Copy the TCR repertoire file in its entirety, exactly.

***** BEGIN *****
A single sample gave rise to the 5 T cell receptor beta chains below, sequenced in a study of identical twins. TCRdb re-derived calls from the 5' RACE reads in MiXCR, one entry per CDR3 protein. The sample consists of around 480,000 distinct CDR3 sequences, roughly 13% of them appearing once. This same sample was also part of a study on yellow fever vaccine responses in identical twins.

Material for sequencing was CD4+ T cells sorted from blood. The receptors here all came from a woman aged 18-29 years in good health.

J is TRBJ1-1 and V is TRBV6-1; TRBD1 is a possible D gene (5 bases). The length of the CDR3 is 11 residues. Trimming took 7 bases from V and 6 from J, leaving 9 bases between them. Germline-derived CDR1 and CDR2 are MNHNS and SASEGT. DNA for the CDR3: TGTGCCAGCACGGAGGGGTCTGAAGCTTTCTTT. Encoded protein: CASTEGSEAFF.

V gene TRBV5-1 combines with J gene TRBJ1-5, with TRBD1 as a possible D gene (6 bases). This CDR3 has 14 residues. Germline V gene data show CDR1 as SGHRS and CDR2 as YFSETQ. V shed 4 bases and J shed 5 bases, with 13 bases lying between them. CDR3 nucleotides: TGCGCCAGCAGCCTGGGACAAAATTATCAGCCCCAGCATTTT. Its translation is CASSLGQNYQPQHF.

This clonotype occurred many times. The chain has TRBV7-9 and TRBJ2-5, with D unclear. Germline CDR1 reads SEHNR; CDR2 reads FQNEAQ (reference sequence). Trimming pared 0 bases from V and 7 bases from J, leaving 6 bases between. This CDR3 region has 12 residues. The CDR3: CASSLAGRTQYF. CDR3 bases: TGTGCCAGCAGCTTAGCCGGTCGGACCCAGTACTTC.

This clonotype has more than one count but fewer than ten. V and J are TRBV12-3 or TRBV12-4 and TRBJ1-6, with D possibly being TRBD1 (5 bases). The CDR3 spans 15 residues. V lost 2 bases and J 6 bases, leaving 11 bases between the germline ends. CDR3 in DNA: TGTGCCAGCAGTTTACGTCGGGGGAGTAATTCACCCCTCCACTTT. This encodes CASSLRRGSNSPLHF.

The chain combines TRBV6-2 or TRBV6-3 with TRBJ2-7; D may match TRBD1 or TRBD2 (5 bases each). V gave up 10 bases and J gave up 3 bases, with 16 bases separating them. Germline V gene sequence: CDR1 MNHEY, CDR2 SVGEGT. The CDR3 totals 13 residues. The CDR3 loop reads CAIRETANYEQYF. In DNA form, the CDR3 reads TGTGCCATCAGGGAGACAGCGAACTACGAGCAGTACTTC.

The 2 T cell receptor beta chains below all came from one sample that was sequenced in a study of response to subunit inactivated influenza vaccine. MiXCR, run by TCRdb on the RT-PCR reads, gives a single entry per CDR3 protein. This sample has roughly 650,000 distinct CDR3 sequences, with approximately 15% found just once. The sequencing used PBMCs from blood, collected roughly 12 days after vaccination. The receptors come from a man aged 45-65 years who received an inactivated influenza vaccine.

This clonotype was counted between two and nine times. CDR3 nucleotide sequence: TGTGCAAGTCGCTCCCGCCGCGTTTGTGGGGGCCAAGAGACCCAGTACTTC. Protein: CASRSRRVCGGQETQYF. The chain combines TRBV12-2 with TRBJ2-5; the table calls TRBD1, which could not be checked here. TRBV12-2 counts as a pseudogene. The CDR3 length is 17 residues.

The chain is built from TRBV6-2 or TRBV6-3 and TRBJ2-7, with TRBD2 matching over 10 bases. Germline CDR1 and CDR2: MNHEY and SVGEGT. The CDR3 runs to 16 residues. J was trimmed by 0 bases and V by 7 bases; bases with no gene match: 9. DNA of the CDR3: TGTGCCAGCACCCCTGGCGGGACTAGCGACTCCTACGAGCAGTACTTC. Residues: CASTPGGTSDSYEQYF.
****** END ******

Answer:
A single sample gave rise to the 5 T cell receptor beta chains below, sequenced in a study of identical twins. TCRdb re-derived calls from the 5' RACE reads in MiXCR, one entry per CDR3 protein. The sample consists of around 480,000 distinct CDR3 sequences, roughly 13% of them appearing once. This same sample was also part of a study on yellow fever vaccine responses in identical twins.

Material for sequencing was CD4+ T cells sorted from blood. The receptors here all came from a woman aged 18-29 years in good health.

J is TRBJ1-1 and V is TRBV6-1; TRBD1 is a possible D gene (5 bases). The length of the CDR3 is 11 residues. Trimming took 7 bases from V and 6 from J, leaving 9 bases between them. Germline-derived CDR1 and CDR2 are MNHNS and SASEGT. DNA for the CDR3: TGTGCCAGCACGGAGGGGTCTGAAGCTTTCTTT. Encoded protein: CASTEGSEAFF.

V gene TRBV5-1 combines with J gene TRBJ1-5, with TRBD1 as a possible D gene (6 bases). This CDR3 has 14 residues. Germline V gene data show CDR1 as SGHRS and CDR2 as YFSETQ. V shed 4 bases and J shed 5 bases, with 13 bases lying between them. CDR3 nucleotides: TGCGCCAGCAGCCTGGGACAAAATTATCAGCCCCAGCATTTT. Its translation is CASSLGQNYQPQHF.

This clonotype occurred many times. The chain has TRBV7-9 and TRBJ2-5, with D unclear. Germline CDR1 reads SEHNR; CDR2 reads FQNEAQ (reference sequence). Trimming pared 0 bases from V and 7 bases from J, leaving 6 bases between. This CDR3 region has 12 residues. The CDR3: CASSLAGRTQYF. CDR3 bases: TGTGCCAGCAGCTTAGCCGGTCGGACCCAGTACTTC.

This clonotype has more than one count but fewer than ten. V and J are TRBV12-3 or TRBV12-4 and TRBJ1-6, with D possibly being TRBD1 (5 bases). The CDR3 spans 15 residues. V lost 2 bases and J 6 bases, leaving 11 bases between the germline ends. CDR3 in DNA: TGTGCCAGCAGTTTACGTCGGGGGAGTAATTCACCCCTCCACTTT. This encodes CASSLRRGSNSPLHF.

The chain combines TRBV6-2 or TRBV6-3 with TRBJ2-7; D may match TRBD1 or TRBD2 (5 bases each). V gave up 10 bases and J gave up 3 bases, with 16 bases separating them. Germline V gene sequence: CDR1 MNHEY, CDR2 SVGEGT. The CDR3 totals 13 residues. The CDR3 loop reads CAIRETANYEQYF. In DNA form, the CDR3 reads TGTGCCATCAGGGAGACAGCGAACTACGAGCAGTACTTC.

The 2 T cell receptor beta chains below all came from one sample that was sequenced in a study of response to subunit inactivated influenza vaccine. MiXCR, run by TCRdb on the RT-PCR reads, gives a single entry per CDR3 protein. This sample has roughly 650,000 distinct CDR3 sequences, with approximately 15% found just once. The sequencing used PBMCs from blood, collected roughly 12 days after vaccination. The receptors come from a man aged 45-65 years who received an inactivated influenza vaccine.

This clonotype was counted between two and nine times. CDR3 nucleotide sequence: TGTGCAAGTCGCTCCCGCCGCGTTTGTGGGGGCCAAGAGACCCAGTACTTC. Protein: CASRSRRVCGGQETQYF. The chain combines TRBV12-2 with TRBJ2-5; the table calls TRBD1, which could not be checked here. TRBV12-2 counts as a pseudogene. The CDR3 length is 17 residues.

The chain is built from TRBV6-2 or TRBV6-3 and TRBJ2-7, with TRBD2 matching over 10 bases. Germline CDR1 and CDR2: MNHEY and SVGEGT. The CDR3 runs to 16 residues. J was trimmed by 0 bases and V by 7 bases; bases with no gene match: 9. DNA of the CDR3: TGTGCCAGCACCCCTGGCGGGACTAGCGACTCCTACGAGCAGTACTTC. Residues: CASTPGGTSDSYEQYF.